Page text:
Kitchen Stewardship | A Baby Steps Approach to Balanced Nutrition

Monday Mission: Meal Planning

March 16th, 2009 · 14 Comments · KS lifestyle

Your mission, if you choose to accept, is to take a small step in organization and planning this week.  There are a lot of levels of meal planning.  Find out where you are, and move one step up.

Impact Ratings: earth ?healthhalf-pos moneyhalf-pos

Level of Commitment: Baby Steps (It’s a choose-your-own-adventure this week!)

Level One:  I don’t meal plan
Your mission:  Plan a meal for ONE DAY this week.

Level Two:  I meal plan every so often
Your mission:  Plan 5 days in a row and see how it goes.

Level Three:  I am a meal planner!
Your mission:  Plan an interconnected meal plan this week.

OR

Brainstorm a list of five “fast meals” for surprise days.

Level Four:  I do it all already
Your mission:  Try a new recipe this week.

OR

Make a list of five “budget-watcher” meals.

Level One: Meal Planning Step by Step

  • Check the grocery sales or what you have on hand
  • Decide on a meal that fits your frugal supplies; include sides and salad
  • Plan backward and write it down:
    • What needs to be done the day before? (Thaw meat, for example?)
    • Where are my ingredients?  Add to shopping list if necessary
    • What time should I start preparing the meal that day?  Write it in your calendar.

I promise your meal prep will go more smoothly than if you hadn’t planned anything.

added bonusYour goal:  You are NOT allowed to run to the store or borrow from a neighbor for this meal!  :)  Added Bonus: You’ll save gasoline, time and money if you don’t make extra store trips. If you need more meal planning help, see the links at this week’s Food for Thought.

Level Two: Five in a Row

Follow steps above and see if you can knock out some meal prep for Tuesday as you’re cleaning up Monday’s meal (pulling ingredients out, etc.).  Write it down, including the day before prep and start time.  Challenge yourself.  I truly believe that if you know what is coming, you’ll be happier and less stressed as each day passes.

Level Three: Connect the Dots…I Mean, Dinners

See my meal plan for a slightly overwhelming example of connecting dinners.  I used chicken and broth many times in a week, plus other perishables like parsley.

timesaverThe theory of Cook Once, Serve Twice (C.O.S.T.) is a real time and money saver.  Can you have stir fry one day and something else with cooked rice in it a day or two later?  You’ll save a pot!  Is spinach on sale?  Plan a casserole and a soup using spinach and make sure you don’t have to throw out half the bag once it’s goopy and gross.  You know how I hate to waste food. Can you brown ground beef once and use it for two meals?  This is best if you can put the leftovers from meal 2 in the same container you stuck the cooked meat in after meal one.  It’s all about doing fewer dishes, my friends.

Your challenge this week is to make at least one connection in your weekly meal plan.  Enjoy!

OR

“Fast Meals” Folder

Some days you’ve just forgotten to extend the meal plan that far.  You come back from a trip and there’s nothing to eat at 6:00.  You forget to buy an ingredient – what to substitute for your perfectly planned week of meals?  I have a file folder in with my cookbooks with a few recipes that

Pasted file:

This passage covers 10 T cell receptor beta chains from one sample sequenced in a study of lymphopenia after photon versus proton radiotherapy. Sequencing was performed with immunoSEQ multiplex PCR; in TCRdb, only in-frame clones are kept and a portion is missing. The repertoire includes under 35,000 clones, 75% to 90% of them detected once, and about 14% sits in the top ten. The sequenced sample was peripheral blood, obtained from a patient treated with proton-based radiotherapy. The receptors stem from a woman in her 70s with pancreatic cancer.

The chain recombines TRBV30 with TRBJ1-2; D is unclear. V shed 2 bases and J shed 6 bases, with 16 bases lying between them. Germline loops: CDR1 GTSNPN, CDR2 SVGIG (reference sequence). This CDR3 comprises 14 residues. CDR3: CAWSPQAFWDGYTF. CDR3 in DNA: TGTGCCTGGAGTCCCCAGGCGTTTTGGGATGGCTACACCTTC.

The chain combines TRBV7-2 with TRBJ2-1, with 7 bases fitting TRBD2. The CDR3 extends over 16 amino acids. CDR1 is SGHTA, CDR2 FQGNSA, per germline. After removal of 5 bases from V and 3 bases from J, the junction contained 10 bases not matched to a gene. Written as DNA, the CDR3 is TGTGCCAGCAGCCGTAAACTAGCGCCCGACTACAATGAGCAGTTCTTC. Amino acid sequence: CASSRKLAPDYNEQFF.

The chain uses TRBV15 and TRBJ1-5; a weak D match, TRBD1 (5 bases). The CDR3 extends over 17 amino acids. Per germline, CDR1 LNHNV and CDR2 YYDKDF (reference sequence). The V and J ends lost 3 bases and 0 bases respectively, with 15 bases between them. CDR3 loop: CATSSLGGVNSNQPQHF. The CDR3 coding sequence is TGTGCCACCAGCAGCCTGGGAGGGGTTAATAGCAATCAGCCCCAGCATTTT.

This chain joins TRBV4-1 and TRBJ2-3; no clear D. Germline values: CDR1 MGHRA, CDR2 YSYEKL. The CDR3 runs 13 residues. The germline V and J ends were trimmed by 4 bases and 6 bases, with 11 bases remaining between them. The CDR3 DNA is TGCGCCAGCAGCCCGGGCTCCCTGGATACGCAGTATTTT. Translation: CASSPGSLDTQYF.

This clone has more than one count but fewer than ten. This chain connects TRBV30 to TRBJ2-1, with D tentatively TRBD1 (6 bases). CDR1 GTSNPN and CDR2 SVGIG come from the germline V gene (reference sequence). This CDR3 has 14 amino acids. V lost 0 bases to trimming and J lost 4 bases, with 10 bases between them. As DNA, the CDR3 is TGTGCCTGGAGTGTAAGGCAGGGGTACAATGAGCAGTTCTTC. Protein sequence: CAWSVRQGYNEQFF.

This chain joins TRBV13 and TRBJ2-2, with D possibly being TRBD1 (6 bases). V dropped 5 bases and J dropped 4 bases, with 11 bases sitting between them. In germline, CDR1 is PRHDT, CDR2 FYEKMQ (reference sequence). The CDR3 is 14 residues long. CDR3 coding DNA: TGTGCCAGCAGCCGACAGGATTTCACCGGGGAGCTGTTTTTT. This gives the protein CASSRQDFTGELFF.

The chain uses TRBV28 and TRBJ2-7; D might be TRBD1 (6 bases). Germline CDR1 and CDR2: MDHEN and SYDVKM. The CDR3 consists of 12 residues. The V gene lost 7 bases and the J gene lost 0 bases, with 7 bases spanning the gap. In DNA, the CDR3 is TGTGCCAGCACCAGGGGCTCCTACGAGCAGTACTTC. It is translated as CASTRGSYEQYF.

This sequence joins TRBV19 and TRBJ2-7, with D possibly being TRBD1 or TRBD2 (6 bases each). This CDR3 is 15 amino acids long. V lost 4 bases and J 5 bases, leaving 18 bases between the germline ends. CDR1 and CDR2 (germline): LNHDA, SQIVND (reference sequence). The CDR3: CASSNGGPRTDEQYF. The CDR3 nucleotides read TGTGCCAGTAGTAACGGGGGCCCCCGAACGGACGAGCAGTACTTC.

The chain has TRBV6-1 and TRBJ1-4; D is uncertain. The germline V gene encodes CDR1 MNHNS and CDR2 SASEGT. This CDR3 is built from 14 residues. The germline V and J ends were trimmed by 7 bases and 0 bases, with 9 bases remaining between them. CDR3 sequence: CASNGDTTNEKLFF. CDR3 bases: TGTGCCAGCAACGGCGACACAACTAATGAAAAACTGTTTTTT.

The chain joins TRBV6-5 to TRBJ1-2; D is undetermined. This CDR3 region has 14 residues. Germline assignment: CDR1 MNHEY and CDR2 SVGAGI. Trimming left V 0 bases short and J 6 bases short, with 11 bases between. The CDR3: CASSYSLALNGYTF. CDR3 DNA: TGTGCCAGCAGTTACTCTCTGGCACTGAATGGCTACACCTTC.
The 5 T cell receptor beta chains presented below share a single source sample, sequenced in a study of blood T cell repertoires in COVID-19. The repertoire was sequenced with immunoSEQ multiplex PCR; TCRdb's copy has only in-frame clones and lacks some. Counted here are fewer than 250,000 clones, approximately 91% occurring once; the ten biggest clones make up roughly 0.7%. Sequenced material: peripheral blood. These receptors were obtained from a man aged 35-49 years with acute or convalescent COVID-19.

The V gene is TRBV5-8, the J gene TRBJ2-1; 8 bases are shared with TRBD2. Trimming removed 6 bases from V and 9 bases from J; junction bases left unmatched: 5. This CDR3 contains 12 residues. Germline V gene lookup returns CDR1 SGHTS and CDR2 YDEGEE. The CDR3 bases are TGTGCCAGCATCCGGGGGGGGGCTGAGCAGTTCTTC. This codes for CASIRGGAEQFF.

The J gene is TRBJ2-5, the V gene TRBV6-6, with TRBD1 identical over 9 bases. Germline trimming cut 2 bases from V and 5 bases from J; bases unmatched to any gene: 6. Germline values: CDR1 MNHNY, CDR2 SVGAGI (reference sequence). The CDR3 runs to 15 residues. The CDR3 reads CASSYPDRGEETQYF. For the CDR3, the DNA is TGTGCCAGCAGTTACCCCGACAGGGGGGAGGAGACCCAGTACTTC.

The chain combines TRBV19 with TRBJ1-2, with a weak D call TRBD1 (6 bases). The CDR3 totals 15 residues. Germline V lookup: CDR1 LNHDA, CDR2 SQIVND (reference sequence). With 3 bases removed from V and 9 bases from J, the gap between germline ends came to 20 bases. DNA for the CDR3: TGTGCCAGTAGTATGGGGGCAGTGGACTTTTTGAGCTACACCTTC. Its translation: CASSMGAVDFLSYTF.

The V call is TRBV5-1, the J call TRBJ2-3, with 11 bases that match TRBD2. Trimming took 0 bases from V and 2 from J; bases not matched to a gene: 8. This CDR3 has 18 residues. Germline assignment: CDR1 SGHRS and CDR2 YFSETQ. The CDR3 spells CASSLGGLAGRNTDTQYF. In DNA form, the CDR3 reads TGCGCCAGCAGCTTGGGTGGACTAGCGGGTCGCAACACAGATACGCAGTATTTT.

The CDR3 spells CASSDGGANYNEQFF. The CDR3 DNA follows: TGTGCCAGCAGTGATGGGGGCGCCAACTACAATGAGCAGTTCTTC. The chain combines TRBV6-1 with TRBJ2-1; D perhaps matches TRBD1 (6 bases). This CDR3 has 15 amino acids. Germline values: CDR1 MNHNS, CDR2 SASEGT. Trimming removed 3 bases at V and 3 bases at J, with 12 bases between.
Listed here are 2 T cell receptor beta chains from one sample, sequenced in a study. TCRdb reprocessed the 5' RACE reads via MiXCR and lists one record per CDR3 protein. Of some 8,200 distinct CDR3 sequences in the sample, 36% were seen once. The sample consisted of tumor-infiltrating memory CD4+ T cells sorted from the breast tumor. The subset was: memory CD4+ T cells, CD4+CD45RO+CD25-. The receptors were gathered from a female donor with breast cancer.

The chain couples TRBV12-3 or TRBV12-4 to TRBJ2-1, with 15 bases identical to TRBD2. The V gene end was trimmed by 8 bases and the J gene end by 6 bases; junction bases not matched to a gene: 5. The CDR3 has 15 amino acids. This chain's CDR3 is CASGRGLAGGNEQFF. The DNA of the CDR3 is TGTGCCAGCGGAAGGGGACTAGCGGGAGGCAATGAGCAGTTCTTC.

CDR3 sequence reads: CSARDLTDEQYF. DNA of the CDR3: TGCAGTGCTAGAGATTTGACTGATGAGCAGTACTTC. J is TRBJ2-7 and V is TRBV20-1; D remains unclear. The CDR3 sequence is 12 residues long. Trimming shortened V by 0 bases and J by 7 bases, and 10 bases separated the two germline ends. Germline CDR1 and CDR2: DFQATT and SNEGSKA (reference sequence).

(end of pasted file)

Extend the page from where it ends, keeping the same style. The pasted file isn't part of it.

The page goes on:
1. include ingredients I (almost) always have on hand
  2. can be made in half an hour or less

Meal Planning Tips & Strategies


My favorite emergency meal is spaghetti with meatballs, which are almost always ready to go (homemade) in my freezer.  I just throw them into the sauce and they heat so quickly.  Frozen homemade chicken nuggets are great to have on hand, too.  The toaster oven makes short work of them.  Tacos and cream of potato soup are other winners.  What are your fast emergency meals? If you have a folder or write down a list, you won’t have to work so hard mentally when it’s crunch time.

Level Four: So You Have it All Together

Fabulous.  I applaud the fact that you’re meal planning already!  That makes life easier, doesn’t it?  It will also make some of our future missions easier.  Here’s something you can do this week if you don’t feel like trying a new recipe (or if even that is in your routine already!):

moneyTake 15 minutes or so and estimate how much some of your favorite meals cost.  It’s an interesting exercise, I think.  If your favorites don’t exactly fit into the “budget” meal category (under $5 start to finish is my qualification), find some recipes that do.  I make it a goal to include one budget meal each week.  It’s often my meatless meal (I do love two-fers!).  Your wallet will thank you!

UPDATE: More meal planning inspiration at the updated Monday Mission, and if menu planning, especially keeping all the meals nourishing, seems daunting to you, you may want to check out a menu planning weekly helper like GNOWFGLINS. You’ll get recipes, shopping lists, and even “what to do when” guides.

Your mental mission this week is simply to pay attention to how much plastic you use in the kitchen. To eat, to drink, to store food, to prepare it.

Keep looking for chicken with bones (preferably a whole chicken) on sale, and keep collecting glass jars (like from spaghetti sauce). Chicken stock is coming in two weeks and homemade yogurt in April!